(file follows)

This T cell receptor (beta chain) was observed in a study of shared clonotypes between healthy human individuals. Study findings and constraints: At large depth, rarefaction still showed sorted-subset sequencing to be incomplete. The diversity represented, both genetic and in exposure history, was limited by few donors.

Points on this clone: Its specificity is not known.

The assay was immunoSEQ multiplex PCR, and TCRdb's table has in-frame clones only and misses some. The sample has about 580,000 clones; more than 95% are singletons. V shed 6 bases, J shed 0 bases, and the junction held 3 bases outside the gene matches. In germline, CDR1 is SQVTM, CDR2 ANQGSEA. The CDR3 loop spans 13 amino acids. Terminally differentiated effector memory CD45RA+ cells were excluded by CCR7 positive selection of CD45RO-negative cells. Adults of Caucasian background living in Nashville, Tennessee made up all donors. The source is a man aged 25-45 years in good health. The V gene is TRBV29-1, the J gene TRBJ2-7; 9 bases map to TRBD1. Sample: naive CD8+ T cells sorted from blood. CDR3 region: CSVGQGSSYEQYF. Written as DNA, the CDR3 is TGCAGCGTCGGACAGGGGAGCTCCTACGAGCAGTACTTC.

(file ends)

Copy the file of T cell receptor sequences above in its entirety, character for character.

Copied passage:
This T cell receptor (beta chain) was observed in a study of shared clonotypes between healthy human individuals. Study findings and constraints: At large depth, rarefaction still showed sorted-subset sequencing to be incomplete. The diversity represented, both genetic and in exposure history, was limited by few donors.

Points on this clone: Its specificity is not known.

The assay was immunoSEQ multiplex PCR, and TCRdb's table has in-frame clones only and misses some. The sample has about 580,000 clones; more than 95% are singletons. V shed 6 bases, J shed 0 bases, and the junction held 3 bases outside the gene matches. In germline, CDR1 is SQVTM, CDR2 ANQGSEA. The CDR3 loop spans 13 amino acids. Terminally differentiated effector memory CD45RA+ cells were excluded by CCR7 positive selection of CD45RO-negative cells. Adults of Caucasian background living in Nashville, Tennessee made up all donors. The source is a man aged 25-45 years in good health. The V gene is TRBV29-1, the J gene TRBJ2-7; 9 bases map to TRBD1. Sample: naive CD8+ T cells sorted from blood. CDR3 region: CSVGQGSSYEQYF. Written as DNA, the CDR3 is TGCAGCGTCGGACAGGGGAGCTCCTACGAGCAGTACTTC.